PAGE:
The age at which girls start menstruating could flag a later risk of diabetes during pregnancy, according to a University of Queensland study.
The age at which girls start menstruating could flag a later risk of diabetes during pregnancy, according to a University of Queensland study
UQ School of Public Health researchers analysed data from more than 4700 women from the Australian Longitudinal Study on Women’s Health and found a higher number of women who reported having their first period at a younger age had later developed gestational diabetes.
Researcher Danielle Schoenaker said those who had their first period at age 11 or younger were 50 per cent more likely to develop gestational diabetes than those who experienced their first period at age 13.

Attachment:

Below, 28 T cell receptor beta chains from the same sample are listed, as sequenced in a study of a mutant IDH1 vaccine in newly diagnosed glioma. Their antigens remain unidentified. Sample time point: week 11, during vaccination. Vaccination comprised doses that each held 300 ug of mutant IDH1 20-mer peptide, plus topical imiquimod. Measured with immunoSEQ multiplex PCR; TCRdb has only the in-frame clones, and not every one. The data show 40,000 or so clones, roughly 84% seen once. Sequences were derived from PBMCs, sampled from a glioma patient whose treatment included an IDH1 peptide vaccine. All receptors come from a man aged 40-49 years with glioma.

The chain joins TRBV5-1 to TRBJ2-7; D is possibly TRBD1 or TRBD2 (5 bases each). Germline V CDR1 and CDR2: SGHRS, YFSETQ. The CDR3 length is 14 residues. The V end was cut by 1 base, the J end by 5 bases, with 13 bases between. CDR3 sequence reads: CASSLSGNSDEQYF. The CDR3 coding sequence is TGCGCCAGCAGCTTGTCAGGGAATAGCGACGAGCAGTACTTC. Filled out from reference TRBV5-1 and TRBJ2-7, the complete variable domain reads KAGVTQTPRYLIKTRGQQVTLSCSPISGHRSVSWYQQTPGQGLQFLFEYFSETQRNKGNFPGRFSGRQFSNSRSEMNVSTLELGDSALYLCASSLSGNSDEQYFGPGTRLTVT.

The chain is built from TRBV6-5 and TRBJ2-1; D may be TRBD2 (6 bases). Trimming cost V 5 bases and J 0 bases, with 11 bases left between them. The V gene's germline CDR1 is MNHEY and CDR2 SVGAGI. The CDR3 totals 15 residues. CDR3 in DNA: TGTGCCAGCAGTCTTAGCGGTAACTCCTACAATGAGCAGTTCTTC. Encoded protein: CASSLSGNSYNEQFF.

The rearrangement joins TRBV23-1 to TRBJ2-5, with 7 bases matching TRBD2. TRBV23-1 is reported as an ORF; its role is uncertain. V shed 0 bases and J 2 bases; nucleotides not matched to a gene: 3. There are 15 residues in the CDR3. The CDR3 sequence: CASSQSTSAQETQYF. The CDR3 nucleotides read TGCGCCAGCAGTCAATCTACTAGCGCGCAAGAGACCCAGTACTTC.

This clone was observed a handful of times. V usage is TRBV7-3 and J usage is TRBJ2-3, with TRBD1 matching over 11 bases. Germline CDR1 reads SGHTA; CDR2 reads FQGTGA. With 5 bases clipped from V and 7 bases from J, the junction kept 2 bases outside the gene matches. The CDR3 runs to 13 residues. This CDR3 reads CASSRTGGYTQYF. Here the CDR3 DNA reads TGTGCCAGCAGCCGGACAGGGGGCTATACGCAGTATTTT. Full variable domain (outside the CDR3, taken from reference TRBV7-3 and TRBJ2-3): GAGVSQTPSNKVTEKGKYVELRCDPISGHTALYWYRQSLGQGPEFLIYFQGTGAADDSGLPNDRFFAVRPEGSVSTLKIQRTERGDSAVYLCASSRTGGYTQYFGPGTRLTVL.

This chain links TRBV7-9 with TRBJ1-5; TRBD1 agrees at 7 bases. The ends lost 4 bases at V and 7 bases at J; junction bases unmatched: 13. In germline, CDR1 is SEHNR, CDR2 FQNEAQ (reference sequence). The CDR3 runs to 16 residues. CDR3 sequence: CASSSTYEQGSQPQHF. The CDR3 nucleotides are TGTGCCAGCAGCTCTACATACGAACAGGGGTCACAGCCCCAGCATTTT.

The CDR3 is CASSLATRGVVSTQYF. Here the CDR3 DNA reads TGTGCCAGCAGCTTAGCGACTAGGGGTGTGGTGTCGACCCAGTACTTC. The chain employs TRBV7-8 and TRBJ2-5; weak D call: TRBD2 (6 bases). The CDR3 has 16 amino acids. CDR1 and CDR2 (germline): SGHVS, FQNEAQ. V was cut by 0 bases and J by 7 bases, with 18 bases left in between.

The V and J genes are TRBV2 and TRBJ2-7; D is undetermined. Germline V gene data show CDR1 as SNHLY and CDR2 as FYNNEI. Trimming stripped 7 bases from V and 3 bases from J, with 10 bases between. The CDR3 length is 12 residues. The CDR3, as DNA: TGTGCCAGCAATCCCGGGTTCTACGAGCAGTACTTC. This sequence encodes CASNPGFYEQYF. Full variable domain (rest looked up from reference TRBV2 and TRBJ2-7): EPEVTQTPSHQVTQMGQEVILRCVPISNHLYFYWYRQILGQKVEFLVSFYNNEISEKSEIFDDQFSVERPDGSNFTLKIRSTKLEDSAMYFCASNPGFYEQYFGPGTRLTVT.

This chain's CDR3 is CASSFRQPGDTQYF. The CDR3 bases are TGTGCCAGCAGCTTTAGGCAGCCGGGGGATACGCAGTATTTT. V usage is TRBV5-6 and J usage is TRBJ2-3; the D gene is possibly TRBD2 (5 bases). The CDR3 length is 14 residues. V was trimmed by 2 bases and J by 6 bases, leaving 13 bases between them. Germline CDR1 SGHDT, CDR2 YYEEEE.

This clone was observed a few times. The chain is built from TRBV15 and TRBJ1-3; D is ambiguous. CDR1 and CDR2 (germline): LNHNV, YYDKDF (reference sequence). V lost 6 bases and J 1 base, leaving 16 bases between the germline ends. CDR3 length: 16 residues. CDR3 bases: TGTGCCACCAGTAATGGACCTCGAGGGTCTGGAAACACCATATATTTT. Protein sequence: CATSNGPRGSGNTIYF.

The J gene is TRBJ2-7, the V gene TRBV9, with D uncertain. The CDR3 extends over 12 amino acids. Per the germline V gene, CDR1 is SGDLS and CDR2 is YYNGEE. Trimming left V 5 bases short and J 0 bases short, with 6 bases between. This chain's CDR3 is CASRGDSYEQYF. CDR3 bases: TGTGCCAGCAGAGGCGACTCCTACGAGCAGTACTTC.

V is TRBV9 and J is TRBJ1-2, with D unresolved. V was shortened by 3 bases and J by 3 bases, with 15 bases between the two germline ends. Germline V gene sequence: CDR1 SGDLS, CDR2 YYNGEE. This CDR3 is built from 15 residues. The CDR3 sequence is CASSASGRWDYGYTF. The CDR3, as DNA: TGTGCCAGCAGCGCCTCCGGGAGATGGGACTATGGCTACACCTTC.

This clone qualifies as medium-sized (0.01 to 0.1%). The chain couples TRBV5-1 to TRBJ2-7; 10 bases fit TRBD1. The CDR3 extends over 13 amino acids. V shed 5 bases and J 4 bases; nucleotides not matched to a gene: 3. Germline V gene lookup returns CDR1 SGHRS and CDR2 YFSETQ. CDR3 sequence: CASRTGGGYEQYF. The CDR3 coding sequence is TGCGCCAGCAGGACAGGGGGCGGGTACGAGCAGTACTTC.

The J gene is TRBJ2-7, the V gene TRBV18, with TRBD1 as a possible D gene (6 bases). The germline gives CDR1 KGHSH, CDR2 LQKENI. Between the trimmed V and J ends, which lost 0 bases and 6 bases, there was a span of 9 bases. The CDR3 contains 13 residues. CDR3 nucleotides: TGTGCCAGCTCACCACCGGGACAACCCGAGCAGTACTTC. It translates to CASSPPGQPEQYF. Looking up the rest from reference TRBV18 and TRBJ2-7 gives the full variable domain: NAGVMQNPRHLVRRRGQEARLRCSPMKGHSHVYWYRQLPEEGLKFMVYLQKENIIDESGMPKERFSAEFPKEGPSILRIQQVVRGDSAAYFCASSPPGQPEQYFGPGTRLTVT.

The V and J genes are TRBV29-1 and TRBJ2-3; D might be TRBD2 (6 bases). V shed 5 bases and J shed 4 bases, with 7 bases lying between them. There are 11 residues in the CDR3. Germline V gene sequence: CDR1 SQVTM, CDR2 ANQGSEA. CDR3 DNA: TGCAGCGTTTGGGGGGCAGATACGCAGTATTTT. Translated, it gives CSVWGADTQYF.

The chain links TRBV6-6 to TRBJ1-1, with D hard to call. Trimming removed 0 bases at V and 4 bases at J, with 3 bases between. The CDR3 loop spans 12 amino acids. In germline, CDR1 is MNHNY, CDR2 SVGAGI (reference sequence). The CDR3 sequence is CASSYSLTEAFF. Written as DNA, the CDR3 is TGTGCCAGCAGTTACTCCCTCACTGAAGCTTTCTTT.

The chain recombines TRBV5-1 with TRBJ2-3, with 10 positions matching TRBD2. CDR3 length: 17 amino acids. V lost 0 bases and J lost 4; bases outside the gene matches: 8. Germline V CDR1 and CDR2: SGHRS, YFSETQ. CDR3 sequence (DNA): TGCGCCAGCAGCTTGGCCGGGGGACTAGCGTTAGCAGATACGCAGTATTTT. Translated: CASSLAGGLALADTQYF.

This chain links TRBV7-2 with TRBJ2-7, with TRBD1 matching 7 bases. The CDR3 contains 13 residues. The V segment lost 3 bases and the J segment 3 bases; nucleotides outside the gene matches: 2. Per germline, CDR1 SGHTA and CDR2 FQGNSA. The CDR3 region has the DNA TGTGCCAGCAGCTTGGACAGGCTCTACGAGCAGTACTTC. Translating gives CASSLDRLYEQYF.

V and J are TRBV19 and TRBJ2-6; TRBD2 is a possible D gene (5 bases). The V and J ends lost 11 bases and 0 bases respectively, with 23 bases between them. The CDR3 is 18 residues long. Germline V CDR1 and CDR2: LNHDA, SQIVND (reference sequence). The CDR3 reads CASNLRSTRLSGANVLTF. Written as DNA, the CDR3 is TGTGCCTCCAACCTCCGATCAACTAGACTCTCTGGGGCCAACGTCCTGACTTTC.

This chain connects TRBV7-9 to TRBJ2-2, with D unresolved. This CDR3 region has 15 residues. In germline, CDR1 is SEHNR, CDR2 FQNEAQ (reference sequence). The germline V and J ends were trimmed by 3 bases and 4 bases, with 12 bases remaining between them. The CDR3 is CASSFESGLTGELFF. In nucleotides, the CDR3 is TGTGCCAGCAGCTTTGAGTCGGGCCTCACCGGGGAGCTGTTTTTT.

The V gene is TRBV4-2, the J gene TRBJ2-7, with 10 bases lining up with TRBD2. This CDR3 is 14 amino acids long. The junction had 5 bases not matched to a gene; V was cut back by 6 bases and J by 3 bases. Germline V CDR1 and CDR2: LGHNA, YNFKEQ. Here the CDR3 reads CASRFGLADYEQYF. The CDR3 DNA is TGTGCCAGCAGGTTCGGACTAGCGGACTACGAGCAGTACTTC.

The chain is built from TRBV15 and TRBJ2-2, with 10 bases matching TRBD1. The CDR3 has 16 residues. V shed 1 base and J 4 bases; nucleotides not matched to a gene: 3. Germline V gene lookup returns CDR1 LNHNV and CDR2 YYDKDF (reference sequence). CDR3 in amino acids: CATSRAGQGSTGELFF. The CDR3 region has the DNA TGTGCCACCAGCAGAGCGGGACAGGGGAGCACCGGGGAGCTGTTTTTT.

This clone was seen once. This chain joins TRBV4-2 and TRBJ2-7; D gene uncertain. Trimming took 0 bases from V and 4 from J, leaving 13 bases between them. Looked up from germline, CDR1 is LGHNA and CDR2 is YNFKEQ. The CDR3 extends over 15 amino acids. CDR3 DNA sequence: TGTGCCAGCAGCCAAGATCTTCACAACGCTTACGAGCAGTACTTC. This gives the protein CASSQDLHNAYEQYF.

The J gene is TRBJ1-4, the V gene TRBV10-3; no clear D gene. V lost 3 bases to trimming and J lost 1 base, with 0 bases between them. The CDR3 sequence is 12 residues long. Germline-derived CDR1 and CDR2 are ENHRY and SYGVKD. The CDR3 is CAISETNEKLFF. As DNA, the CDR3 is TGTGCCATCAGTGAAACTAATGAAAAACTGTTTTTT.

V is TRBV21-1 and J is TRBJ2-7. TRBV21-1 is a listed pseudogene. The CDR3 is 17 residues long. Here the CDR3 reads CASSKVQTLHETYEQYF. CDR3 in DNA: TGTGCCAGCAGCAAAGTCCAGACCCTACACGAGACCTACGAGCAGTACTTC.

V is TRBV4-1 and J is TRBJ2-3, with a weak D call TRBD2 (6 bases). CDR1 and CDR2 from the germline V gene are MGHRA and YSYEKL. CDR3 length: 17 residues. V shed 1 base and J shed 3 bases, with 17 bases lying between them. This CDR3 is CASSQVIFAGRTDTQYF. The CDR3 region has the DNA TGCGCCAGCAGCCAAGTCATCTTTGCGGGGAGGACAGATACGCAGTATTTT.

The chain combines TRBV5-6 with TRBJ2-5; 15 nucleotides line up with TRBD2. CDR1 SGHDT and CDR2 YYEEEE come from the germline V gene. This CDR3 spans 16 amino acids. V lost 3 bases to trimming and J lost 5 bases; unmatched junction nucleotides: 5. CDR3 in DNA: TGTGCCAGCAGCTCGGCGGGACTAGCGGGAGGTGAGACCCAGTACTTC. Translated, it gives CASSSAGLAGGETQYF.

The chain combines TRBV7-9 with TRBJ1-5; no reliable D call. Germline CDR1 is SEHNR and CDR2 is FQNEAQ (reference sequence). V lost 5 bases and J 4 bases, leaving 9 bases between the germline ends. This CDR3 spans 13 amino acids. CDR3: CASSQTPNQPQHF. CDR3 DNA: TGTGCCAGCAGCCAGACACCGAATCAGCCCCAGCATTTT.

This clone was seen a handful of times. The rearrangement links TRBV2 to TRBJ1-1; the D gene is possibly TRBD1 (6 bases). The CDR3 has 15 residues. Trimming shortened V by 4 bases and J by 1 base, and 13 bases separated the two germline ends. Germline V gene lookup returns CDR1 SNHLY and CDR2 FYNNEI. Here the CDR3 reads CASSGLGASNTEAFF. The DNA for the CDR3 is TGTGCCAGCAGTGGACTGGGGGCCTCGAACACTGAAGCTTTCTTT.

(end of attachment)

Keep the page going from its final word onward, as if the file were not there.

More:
“This finding could mean that health professionals will start asking women when they had their first period to identify those at higher risk of gestational diabetes,” Ms Schoenaker said.
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Gestational diabetes is an increasingly common pregnancy complication and can have long-lasting health consequences for mothers and their children.
Australian Longitudinal Study on Women’s Health Director Professor Gita Mishra said early puberty in girls had now been shown to be a significant marker for several adverse health outcomes, including gestational diabetes.
The research is published in the American Journal of Epidemiology.